General Question

Jeruba's avatar

What must you consider in shopping for a hearing aid?

Asked by Jeruba (45930points) July 20th, 2013

(It isn’t for me.)

What is the best way or place to be fitted for hearing aids? Through an audiologist, a hearing aid specialist, or some other option? A local hospital has a “hearing aid center.” Is that a good resource?

What should you watch out for when buying a hearing aid? What cautions should you bear in mind?

How do you select an audiologist?

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17 Answers

janbb's avatar

Sent to HearKat.

johnpowell's avatar

I was so ready to flag this as spam.

Berserker's avatar

If it was for me or someone I know, I would ask a doctor for some good leads. Preferably a doctor who has dealt with the person’s hearing issues.

hearkat's avatar

Most people are familiar with the eye and vision care hierarchy, and it is similar in ear and hearing care. There is the medical physician: Ophthalmologist for eyes, Otolaryngologist for ears. Then there is the specialist in the sensory function: Optometrist for eyes and Audiologist for ear. Lastly, there is the dispenser of assistive devices: Optician for eyes and Hearing Aid Dispenser or Hearing Instrument Specialist for ears.
• The physician has an M.D. or D.O. degree and has done their specialty schooling and residency. They treat medical issues with surgery and medications.
• The sensory specialist has a Clinical Doctorate (O.D. for eyes and Au.D. for ears), although Audiology just transitioned into an entry-level Doctorate, so many of us still have Masters Degrees and several years’ experience; after school there are national tests to pass and clinical fellowships to complete. The sensory specialist evaluates and treats they function of the sense, and is involved in counseling the patients through their diagnosis and rehabilitating their function.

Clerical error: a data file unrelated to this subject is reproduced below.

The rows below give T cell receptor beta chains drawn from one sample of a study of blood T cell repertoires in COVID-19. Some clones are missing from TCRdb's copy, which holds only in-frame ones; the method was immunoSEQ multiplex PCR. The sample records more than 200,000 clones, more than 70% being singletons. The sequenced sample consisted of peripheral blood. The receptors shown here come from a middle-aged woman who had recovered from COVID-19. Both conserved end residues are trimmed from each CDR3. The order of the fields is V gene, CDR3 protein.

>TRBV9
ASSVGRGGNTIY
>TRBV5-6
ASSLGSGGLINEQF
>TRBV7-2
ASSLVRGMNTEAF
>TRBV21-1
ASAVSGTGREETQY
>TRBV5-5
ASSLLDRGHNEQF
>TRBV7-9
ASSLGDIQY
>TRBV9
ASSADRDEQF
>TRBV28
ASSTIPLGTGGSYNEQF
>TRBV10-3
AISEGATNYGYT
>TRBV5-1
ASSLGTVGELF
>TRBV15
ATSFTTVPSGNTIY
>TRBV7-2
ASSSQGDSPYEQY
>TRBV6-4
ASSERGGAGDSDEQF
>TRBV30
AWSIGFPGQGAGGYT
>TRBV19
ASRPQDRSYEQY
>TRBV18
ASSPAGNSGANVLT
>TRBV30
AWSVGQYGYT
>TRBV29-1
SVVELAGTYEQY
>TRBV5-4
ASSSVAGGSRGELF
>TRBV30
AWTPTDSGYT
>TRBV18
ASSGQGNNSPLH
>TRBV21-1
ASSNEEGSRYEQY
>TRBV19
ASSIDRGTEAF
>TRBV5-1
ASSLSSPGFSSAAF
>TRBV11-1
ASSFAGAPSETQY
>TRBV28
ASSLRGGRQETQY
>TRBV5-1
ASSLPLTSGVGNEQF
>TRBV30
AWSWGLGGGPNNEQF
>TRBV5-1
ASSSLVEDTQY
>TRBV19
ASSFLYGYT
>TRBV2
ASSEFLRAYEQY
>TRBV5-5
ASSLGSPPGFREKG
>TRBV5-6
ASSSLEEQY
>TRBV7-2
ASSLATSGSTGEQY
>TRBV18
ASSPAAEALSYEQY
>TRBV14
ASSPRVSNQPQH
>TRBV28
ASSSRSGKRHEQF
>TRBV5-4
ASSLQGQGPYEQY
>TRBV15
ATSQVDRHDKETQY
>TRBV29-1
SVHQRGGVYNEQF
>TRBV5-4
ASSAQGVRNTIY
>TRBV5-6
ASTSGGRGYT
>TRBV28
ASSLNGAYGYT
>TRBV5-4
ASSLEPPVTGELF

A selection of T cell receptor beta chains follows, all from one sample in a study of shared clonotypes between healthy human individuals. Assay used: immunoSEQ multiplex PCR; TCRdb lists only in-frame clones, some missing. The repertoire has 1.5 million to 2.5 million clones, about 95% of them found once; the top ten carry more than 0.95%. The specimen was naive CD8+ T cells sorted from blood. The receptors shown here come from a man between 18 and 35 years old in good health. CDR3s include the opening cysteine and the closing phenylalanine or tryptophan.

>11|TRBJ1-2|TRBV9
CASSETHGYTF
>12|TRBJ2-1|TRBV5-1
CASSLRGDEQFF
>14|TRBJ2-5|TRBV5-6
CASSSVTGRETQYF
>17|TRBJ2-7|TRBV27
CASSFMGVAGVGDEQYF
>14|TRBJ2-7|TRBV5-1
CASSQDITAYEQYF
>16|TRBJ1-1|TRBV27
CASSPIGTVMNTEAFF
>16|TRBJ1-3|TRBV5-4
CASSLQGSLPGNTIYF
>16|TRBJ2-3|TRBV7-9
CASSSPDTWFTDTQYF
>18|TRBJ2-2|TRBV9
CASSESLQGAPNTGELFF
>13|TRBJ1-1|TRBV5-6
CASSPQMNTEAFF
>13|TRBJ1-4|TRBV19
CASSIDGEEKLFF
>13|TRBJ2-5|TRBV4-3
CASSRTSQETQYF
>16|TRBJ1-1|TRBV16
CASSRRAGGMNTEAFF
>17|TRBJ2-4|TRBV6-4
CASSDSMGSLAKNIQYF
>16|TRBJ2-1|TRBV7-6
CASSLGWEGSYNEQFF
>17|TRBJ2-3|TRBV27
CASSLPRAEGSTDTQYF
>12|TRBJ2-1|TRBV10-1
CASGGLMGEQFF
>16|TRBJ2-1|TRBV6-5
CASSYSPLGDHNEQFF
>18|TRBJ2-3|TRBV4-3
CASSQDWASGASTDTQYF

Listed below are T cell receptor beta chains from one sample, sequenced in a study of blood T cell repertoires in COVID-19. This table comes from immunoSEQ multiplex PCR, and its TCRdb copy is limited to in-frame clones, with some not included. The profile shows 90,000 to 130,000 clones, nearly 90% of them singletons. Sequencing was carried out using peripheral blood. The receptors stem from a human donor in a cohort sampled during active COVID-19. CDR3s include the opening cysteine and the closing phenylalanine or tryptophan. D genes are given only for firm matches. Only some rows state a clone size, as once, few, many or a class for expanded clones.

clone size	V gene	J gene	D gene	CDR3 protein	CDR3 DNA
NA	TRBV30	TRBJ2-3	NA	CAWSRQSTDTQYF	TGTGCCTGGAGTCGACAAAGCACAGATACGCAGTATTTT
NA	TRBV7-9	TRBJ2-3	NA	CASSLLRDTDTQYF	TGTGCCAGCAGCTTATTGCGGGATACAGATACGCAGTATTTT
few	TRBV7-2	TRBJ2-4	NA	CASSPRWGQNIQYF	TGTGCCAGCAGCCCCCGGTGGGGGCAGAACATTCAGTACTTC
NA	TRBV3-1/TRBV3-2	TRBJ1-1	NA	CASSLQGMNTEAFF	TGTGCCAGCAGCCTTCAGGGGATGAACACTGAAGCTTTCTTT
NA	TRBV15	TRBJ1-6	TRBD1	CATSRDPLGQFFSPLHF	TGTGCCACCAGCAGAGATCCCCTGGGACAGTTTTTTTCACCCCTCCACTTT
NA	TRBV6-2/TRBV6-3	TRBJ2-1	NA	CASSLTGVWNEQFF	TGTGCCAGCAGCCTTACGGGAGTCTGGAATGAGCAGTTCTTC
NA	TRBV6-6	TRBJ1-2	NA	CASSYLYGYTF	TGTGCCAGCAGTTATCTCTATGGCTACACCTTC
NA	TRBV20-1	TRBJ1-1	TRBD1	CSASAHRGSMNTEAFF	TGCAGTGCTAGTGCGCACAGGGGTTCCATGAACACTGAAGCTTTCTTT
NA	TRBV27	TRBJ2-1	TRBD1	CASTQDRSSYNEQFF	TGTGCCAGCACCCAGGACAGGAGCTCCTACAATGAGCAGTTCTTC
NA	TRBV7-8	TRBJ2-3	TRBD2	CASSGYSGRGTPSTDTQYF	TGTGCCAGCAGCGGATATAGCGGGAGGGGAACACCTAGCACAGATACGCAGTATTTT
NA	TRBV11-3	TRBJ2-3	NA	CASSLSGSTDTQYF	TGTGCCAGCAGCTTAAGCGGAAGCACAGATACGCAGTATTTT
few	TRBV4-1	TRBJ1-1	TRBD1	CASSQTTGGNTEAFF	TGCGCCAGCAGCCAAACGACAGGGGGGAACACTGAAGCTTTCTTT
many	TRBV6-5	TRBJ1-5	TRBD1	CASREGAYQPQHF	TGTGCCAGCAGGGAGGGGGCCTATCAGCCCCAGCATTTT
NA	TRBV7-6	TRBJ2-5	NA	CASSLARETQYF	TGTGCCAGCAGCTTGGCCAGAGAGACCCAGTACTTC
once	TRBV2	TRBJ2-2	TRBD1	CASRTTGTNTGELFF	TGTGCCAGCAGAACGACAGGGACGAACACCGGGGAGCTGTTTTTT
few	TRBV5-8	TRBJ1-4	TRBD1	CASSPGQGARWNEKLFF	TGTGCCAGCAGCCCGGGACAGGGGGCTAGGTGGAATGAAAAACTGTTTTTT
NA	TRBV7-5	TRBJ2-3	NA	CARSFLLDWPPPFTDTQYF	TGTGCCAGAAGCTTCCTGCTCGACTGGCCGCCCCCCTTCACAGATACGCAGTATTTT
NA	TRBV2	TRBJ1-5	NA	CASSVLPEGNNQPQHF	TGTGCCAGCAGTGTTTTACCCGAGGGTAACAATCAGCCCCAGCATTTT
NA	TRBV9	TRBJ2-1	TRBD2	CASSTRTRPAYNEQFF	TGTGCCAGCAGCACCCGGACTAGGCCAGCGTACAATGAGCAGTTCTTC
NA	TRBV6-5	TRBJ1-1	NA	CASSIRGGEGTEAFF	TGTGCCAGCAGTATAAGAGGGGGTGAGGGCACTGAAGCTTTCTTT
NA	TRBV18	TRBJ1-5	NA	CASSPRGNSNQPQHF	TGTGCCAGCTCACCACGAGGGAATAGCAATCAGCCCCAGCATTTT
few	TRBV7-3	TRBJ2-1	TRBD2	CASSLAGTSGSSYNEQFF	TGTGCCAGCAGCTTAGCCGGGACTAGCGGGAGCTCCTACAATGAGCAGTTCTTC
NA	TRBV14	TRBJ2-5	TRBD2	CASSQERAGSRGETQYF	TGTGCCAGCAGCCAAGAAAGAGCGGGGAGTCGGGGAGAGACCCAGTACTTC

• The Hearing Aid Dispenser has a high school diploma and an apprenticeship, and has to pass a state-licensure test. There are Associates Degree programs for Hearing Instrument Specialists. They are trained and licensed in the fitting of the devices, and have some basic test skills needed in order to fit those devices. I do not know the specifics of the Optician requirements, but they are likely to be about the same as for hearing.

It the rare physician that will perform sensory tests or fit assistive devices. They often employ sensory specialists and/or assistive device dispensers to serve their patients. However, that does not mean that as a patient of that physician that you cannot go elsewhere.

If there are no suspected medical causes of the hearing loss, it is not necessary to see an Otolaryngologist (a.k.a. Ear, Nose and Throat or ENT doctor). Although the ENT Evaluation and medical clearance to wear hearing aids is recommended by the FDA, the patient can sign a Waiver of Medical Clearance. However, if the patient has never worn hearing aids before, or if there are any symptoms other than a gradual decline in hearing acuity that is about equal in both ears, the patent should start with an ENT evaluation – especially if they have insurance to cover the visit.